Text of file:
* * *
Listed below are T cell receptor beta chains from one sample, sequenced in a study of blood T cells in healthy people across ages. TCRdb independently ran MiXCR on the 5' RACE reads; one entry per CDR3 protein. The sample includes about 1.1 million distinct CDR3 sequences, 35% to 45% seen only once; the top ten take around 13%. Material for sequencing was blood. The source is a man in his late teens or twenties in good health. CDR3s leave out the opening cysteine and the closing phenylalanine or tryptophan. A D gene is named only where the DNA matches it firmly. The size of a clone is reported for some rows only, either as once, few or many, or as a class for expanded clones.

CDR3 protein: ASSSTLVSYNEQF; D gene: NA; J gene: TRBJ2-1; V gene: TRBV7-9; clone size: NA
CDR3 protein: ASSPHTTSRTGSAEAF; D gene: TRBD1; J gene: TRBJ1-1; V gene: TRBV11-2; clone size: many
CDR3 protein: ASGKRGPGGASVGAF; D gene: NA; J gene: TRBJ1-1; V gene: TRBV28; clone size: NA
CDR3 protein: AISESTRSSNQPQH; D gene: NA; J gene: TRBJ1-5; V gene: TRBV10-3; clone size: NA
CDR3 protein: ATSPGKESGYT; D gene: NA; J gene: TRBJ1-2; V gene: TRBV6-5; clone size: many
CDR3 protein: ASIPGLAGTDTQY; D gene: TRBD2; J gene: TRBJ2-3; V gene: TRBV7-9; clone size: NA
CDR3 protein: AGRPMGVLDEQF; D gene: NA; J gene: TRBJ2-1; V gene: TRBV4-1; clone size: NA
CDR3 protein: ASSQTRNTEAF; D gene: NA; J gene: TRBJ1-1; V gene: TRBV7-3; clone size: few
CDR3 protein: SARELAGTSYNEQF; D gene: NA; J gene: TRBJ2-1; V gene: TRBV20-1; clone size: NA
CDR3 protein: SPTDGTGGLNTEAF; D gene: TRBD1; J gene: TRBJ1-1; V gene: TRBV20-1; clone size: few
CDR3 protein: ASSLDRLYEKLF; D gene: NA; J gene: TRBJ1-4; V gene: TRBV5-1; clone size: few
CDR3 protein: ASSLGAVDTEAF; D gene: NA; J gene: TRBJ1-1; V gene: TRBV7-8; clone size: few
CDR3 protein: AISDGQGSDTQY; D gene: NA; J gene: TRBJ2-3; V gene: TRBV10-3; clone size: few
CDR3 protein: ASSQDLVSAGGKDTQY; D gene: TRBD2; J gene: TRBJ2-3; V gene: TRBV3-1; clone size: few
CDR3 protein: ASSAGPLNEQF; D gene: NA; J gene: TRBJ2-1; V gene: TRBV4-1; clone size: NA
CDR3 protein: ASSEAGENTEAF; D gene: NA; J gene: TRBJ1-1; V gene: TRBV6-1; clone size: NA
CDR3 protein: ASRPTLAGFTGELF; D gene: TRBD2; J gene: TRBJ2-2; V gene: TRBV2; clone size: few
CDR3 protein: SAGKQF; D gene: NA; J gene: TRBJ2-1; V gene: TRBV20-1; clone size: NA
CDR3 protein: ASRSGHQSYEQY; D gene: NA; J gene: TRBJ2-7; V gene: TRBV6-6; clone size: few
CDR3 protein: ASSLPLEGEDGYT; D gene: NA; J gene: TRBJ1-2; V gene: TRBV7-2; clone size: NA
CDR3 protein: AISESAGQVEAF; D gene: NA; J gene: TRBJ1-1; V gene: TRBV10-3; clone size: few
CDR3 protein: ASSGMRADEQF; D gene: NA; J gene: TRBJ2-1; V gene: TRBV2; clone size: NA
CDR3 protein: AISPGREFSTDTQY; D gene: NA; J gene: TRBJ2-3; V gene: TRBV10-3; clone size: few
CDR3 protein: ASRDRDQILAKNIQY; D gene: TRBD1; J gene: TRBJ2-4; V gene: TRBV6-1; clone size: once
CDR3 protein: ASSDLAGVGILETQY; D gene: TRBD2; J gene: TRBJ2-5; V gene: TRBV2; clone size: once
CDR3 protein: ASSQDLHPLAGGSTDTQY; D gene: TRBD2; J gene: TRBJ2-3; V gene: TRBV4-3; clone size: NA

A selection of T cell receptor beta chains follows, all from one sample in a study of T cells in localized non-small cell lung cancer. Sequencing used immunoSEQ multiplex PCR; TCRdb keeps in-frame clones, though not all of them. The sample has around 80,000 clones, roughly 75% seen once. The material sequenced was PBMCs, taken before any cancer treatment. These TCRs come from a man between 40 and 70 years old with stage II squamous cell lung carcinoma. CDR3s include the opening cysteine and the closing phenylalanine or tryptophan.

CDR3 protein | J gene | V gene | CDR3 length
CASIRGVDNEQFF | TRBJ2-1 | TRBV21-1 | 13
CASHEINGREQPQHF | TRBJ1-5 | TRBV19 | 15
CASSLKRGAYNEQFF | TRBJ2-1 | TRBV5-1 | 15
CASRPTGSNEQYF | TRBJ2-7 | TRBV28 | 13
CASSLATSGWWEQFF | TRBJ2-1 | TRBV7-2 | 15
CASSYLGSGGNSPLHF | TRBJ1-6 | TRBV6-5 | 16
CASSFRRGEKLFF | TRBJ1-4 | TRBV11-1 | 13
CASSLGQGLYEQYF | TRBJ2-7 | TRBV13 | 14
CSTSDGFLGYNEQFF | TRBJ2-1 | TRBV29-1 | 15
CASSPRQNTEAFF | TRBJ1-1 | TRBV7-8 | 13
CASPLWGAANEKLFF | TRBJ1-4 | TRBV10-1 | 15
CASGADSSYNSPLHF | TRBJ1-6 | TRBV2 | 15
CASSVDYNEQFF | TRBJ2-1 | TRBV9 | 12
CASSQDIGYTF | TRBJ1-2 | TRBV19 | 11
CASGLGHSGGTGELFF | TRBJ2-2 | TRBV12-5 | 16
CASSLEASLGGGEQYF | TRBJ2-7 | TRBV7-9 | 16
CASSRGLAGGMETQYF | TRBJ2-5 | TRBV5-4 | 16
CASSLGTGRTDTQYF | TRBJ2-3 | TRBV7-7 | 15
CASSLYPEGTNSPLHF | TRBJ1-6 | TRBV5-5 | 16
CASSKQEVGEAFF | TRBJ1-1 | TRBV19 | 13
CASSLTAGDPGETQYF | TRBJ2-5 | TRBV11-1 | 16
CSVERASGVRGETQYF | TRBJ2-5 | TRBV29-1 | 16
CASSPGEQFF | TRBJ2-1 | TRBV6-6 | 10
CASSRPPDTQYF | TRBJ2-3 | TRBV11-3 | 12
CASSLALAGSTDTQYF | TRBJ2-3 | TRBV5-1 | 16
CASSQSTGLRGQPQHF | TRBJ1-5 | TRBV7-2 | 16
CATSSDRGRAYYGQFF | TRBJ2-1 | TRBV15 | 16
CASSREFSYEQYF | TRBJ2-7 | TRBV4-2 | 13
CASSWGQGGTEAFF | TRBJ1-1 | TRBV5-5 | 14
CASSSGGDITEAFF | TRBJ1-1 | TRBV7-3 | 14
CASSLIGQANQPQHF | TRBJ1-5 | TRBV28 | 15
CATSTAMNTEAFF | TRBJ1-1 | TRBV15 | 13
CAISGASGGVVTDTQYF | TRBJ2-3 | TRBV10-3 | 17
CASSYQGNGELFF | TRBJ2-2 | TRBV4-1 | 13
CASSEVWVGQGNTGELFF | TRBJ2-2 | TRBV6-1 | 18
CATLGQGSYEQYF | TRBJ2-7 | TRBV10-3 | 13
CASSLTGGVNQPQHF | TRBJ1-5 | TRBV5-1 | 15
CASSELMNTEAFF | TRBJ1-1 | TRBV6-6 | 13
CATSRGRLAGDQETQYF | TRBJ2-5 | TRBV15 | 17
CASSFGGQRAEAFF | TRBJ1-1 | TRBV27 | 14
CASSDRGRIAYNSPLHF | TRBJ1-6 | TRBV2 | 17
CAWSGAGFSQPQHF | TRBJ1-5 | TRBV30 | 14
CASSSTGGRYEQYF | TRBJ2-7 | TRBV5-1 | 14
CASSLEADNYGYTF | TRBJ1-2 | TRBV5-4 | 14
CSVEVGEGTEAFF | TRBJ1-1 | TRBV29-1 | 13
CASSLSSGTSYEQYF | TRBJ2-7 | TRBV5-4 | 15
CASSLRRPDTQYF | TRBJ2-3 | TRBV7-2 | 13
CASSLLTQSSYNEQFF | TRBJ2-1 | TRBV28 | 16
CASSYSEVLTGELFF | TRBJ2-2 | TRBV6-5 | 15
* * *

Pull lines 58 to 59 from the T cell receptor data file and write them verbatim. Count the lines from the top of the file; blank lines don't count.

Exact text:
CASSWGQGGTEAFF | TRBJ1-1 | TRBV5-5 | 14
CASSSGGDITEAFF | TRBJ1-1 | TRBV7-3 | 14